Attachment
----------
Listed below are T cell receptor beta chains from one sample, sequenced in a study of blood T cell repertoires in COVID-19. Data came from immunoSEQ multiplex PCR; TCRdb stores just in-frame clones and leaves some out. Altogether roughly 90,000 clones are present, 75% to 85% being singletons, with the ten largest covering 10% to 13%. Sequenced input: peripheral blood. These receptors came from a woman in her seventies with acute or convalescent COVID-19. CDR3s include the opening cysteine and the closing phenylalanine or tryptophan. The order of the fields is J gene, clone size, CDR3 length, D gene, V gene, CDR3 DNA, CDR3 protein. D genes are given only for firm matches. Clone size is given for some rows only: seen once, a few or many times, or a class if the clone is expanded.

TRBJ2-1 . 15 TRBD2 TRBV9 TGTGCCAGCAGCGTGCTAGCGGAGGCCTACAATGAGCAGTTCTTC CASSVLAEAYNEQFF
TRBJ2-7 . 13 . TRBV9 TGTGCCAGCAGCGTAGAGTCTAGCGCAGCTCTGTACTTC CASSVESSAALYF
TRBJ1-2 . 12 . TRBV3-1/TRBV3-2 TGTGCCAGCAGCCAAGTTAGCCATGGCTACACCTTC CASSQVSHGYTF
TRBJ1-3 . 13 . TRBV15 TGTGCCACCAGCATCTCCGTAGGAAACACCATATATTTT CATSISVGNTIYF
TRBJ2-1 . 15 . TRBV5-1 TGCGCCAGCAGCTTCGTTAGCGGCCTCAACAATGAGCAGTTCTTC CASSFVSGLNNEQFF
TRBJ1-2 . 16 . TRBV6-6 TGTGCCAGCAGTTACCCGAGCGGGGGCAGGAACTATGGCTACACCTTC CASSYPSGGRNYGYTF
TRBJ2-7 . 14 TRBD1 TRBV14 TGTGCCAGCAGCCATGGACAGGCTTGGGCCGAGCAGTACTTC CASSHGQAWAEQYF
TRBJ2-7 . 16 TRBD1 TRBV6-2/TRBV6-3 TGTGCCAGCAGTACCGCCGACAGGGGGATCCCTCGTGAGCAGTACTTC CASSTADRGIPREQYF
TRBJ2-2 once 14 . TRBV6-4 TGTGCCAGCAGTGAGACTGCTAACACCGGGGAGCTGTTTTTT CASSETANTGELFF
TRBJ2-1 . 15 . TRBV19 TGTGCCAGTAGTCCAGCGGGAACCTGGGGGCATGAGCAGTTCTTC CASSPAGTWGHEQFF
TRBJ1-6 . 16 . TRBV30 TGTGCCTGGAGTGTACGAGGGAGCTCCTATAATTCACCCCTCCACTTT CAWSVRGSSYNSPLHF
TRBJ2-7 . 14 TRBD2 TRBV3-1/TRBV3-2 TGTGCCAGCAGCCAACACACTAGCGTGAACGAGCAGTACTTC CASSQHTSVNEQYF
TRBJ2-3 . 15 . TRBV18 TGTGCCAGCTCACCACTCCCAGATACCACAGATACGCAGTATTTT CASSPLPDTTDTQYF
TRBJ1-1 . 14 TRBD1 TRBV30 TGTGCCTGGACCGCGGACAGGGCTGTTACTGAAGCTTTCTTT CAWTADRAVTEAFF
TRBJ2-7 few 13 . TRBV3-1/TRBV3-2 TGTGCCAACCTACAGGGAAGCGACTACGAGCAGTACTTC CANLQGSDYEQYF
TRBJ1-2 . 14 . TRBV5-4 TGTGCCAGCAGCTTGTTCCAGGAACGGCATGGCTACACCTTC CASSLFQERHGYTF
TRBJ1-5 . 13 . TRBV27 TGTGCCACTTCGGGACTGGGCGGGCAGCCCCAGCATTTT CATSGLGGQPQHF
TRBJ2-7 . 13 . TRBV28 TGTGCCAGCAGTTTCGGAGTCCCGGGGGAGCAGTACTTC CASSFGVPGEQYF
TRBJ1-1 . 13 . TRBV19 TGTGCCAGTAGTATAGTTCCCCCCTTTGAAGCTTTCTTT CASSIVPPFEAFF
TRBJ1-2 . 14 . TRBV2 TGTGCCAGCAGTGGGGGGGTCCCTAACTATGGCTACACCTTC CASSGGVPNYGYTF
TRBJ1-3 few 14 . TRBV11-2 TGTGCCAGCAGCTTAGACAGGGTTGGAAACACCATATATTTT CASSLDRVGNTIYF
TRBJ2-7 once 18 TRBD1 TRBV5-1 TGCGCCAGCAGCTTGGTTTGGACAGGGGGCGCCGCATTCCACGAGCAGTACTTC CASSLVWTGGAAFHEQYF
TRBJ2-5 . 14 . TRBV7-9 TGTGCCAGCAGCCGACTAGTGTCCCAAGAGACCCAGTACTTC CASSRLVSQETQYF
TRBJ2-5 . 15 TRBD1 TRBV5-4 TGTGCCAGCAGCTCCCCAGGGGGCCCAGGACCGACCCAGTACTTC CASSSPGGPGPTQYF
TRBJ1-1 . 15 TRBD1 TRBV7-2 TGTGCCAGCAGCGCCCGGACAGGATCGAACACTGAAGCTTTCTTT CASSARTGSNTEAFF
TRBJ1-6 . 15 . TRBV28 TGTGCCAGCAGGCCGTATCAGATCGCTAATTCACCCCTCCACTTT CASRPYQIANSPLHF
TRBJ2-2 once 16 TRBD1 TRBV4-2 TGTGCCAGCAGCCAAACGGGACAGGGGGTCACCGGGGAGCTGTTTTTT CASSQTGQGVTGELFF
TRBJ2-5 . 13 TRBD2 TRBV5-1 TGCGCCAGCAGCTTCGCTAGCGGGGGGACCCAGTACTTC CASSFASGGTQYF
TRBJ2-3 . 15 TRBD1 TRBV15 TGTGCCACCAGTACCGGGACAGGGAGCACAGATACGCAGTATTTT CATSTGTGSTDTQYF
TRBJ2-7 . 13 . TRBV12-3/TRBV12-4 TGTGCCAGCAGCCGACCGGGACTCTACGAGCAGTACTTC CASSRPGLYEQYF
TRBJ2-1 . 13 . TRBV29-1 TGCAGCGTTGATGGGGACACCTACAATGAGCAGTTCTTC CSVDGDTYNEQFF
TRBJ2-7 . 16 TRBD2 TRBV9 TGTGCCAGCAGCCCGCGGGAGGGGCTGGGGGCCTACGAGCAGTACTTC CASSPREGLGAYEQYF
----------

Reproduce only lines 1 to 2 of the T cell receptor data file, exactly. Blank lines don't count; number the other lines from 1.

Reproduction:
Listed below are T cell receptor beta chains from one sample, sequenced in a study of blood T cell repertoires in COVID-19. Data came from immunoSEQ multiplex PCR; TCRdb stores just in-frame clones and leaves some out. Altogether roughly 90,000 clones are present, 75% to 85% being singletons, with the ten largest covering 10% to 13%. Sequenced input: peripheral blood. These receptors came from a woman in her seventies with acute or convalescent COVID-19. CDR3s include the opening cysteine and the closing phenylalanine or tryptophan. The order of the fields is J gene, clone size, CDR3 length, D gene, V gene, CDR3 DNA, CDR3 protein. D genes are given only for firm matches. Clone size is given for some rows only: seen once, a few or many times, or a class if the clone is expanded.

TRBJ2-1 . 15 TRBD2 TRBV9 TGTGCCAGCAGCGTGCTAGCGGAGGCCTACAATGAGCAGTTCTTC CASSVLAEAYNEQFF